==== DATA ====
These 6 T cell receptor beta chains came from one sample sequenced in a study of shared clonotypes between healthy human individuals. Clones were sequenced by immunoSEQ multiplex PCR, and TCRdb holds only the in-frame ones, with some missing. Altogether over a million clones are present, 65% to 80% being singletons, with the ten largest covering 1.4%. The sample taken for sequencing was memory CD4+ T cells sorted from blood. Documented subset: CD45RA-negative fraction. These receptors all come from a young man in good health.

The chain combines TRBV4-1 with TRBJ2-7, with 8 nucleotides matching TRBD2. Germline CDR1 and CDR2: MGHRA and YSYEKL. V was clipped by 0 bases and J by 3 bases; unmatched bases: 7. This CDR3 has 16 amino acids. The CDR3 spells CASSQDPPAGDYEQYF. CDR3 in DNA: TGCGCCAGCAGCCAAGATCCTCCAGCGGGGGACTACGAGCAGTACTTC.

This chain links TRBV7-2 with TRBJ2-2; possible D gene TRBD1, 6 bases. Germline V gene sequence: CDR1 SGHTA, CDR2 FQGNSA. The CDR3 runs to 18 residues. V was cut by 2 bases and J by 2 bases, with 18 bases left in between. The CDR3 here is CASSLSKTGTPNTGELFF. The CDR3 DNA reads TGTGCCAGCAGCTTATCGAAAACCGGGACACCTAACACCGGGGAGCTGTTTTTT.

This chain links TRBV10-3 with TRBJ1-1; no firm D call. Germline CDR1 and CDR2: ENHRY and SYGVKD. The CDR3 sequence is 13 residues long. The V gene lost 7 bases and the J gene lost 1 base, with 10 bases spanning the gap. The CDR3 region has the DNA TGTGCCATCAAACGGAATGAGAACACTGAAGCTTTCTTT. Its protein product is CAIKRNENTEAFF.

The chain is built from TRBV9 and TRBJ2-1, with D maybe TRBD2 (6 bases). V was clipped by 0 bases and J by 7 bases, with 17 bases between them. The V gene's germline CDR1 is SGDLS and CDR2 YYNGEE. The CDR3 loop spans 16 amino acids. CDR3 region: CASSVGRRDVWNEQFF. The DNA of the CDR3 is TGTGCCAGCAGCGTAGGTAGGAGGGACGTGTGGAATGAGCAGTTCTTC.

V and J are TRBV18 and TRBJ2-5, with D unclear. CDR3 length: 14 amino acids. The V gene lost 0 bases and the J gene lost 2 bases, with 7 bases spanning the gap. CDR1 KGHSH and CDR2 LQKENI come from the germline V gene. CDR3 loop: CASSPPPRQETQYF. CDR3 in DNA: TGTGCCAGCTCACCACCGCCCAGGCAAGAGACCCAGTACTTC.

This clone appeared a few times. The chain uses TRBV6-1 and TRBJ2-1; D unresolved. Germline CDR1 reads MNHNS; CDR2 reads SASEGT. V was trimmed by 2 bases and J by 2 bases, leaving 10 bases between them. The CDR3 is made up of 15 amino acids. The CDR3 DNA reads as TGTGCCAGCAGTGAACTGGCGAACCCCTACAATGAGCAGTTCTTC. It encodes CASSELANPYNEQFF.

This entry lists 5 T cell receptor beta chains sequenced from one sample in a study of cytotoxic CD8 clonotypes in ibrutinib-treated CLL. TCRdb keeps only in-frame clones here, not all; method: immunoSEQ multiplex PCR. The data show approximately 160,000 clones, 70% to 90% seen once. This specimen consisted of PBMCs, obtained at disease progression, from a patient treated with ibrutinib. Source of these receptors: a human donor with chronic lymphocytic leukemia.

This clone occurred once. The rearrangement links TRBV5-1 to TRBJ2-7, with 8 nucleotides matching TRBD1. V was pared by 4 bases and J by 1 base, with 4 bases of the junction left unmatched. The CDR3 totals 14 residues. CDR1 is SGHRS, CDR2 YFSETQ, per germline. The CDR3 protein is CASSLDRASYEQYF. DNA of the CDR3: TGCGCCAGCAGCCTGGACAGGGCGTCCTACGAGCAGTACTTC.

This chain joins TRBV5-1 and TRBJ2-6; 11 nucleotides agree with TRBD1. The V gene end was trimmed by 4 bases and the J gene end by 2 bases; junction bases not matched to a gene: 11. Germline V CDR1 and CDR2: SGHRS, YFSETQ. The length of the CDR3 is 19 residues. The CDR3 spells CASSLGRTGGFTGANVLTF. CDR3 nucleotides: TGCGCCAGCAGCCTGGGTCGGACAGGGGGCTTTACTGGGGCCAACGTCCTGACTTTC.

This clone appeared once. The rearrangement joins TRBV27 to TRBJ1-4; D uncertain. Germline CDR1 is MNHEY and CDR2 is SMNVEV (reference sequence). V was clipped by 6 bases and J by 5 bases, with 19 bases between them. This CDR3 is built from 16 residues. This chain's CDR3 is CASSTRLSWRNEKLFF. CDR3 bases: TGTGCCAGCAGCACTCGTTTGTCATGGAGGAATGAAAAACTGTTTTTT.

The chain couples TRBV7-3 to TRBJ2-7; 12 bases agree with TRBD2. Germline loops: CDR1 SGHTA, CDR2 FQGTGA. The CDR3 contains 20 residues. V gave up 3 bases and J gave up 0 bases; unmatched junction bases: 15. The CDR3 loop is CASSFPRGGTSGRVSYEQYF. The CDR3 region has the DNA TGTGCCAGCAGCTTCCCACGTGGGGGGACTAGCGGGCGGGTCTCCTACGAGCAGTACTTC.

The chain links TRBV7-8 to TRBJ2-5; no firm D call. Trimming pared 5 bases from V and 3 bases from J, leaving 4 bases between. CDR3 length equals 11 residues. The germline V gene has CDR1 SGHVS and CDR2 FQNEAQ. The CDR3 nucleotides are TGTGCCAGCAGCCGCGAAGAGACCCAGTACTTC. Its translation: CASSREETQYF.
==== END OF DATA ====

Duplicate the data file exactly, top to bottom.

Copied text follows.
These 6 T cell receptor beta chains came from one sample sequenced in a study of shared clonotypes between healthy human individuals. Clones were sequenced by immunoSEQ multiplex PCR, and TCRdb holds only the in-frame ones, with some missing. Altogether over a million clones are present, 65% to 80% being singletons, with the ten largest covering 1.4%. The sample taken for sequencing was memory CD4+ T cells sorted from blood. Documented subset: CD45RA-negative fraction. These receptors all come from a young man in good health.

The chain combines TRBV4-1 with TRBJ2-7, with 8 nucleotides matching TRBD2. Germline CDR1 and CDR2: MGHRA and YSYEKL. V was clipped by 0 bases and J by 3 bases; unmatched bases: 7. This CDR3 has 16 amino acids. The CDR3 spells CASSQDPPAGDYEQYF. CDR3 in DNA: TGCGCCAGCAGCCAAGATCCTCCAGCGGGGGACTACGAGCAGTACTTC.

This chain links TRBV7-2 with TRBJ2-2; possible D gene TRBD1, 6 bases. Germline V gene sequence: CDR1 SGHTA, CDR2 FQGNSA. The CDR3 runs to 18 residues. V was cut by 2 bases and J by 2 bases, with 18 bases left in between. The CDR3 here is CASSLSKTGTPNTGELFF. The CDR3 DNA reads TGTGCCAGCAGCTTATCGAAAACCGGGACACCTAACACCGGGGAGCTGTTTTTT.

This chain links TRBV10-3 with TRBJ1-1; no firm D call. Germline CDR1 and CDR2: ENHRY and SYGVKD. The CDR3 sequence is 13 residues long. The V gene lost 7 bases and the J gene lost 1 base, with 10 bases spanning the gap. The CDR3 region has the DNA TGTGCCATCAAACGGAATGAGAACACTGAAGCTTTCTTT. Its protein product is CAIKRNENTEAFF.

The chain is built from TRBV9 and TRBJ2-1, with D maybe TRBD2 (6 bases). V was clipped by 0 bases and J by 7 bases, with 17 bases between them. The V gene's germline CDR1 is SGDLS and CDR2 YYNGEE. The CDR3 loop spans 16 amino acids. CDR3 region: CASSVGRRDVWNEQFF. The DNA of the CDR3 is TGTGCCAGCAGCGTAGGTAGGAGGGACGTGTGGAATGAGCAGTTCTTC.

V and J are TRBV18 and TRBJ2-5, with D unclear. CDR3 length: 14 amino acids. The V gene lost 0 bases and the J gene lost 2 bases, with 7 bases spanning the gap. CDR1 KGHSH and CDR2 LQKENI come from the germline V gene. CDR3 loop: CASSPPPRQETQYF. CDR3 in DNA: TGTGCCAGCTCACCACCGCCCAGGCAAGAGACCCAGTACTTC.

This clone appeared a few times. The chain uses TRBV6-1 and TRBJ2-1; D unresolved. Germline CDR1 reads MNHNS; CDR2 reads SASEGT. V was trimmed by 2 bases and J by 2 bases, leaving 10 bases between them. The CDR3 is made up of 15 amino acids. The CDR3 DNA reads as TGTGCCAGCAGTGAACTGGCGAACCCCTACAATGAGCAGTTCTTC. It encodes CASSELANPYNEQFF.

This entry lists 5 T cell receptor beta chains sequenced from one sample in a study of cytotoxic CD8 clonotypes in ibrutinib-treated CLL. TCRdb keeps only in-frame clones here, not all; method: immunoSEQ multiplex PCR. The data show approximately 160,000 clones, 70% to 90% seen once. This specimen consisted of PBMCs, obtained at disease progression, from a patient treated with ibrutinib. Source of these receptors: a human donor with chronic lymphocytic leukemia.

This clone occurred once. The rearrangement links TRBV5-1 to TRBJ2-7, with 8 nucleotides matching TRBD1. V was pared by 4 bases and J by 1 base, with 4 bases of the junction left unmatched. The CDR3 totals 14 residues. CDR1 is SGHRS, CDR2 YFSETQ, per germline. The CDR3 protein is CASSLDRASYEQYF. DNA of the CDR3: TGCGCCAGCAGCCTGGACAGGGCGTCCTACGAGCAGTACTTC.

This chain joins TRBV5-1 and TRBJ2-6; 11 nucleotides agree with TRBD1. The V gene end was trimmed by 4 bases and the J gene end by 2 bases; junction bases not matched to a gene: 11. Germline V CDR1 and CDR2: SGHRS, YFSETQ. The length of the CDR3 is 19 residues. The CDR3 spells CASSLGRTGGFTGANVLTF. CDR3 nucleotides: TGCGCCAGCAGCCTGGGTCGGACAGGGGGCTTTACTGGGGCCAACGTCCTGACTTTC.

This clone appeared once. The rearrangement joins TRBV27 to TRBJ1-4; D uncertain. Germline CDR1 is MNHEY and CDR2 is SMNVEV (reference sequence). V was clipped by 6 bases and J by 5 bases, with 19 bases between them. This CDR3 is built from 16 residues. This chain's CDR3 is CASSTRLSWRNEKLFF. CDR3 bases: TGTGCCAGCAGCACTCGTTTGTCATGGAGGAATGAAAAACTGTTTTTT.

The chain couples TRBV7-3 to TRBJ2-7; 12 bases agree with TRBD2. Germline loops: CDR1 SGHTA, CDR2 FQGTGA. The CDR3 contains 20 residues. V gave up 3 bases and J gave up 0 bases; unmatched junction bases: 15. The CDR3 loop is CASSFPRGGTSGRVSYEQYF. The CDR3 region has the DNA TGTGCCAGCAGCTTCCCACGTGGGGGGACTAGCGGGCGGGTCTCCTACGAGCAGTACTTC.

The chain links TRBV7-8 to TRBJ2-5; no firm D call. Trimming pared 5 bases from V and 3 bases from J, leaving 4 bases between. CDR3 length equals 11 residues. The germline V gene has CDR1 SGHVS and CDR2 FQNEAQ. The CDR3 nucleotides are TGTGCCAGCAGCCGCGAAGAGACCCAGTACTTC. Its translation: CASSREETQYF.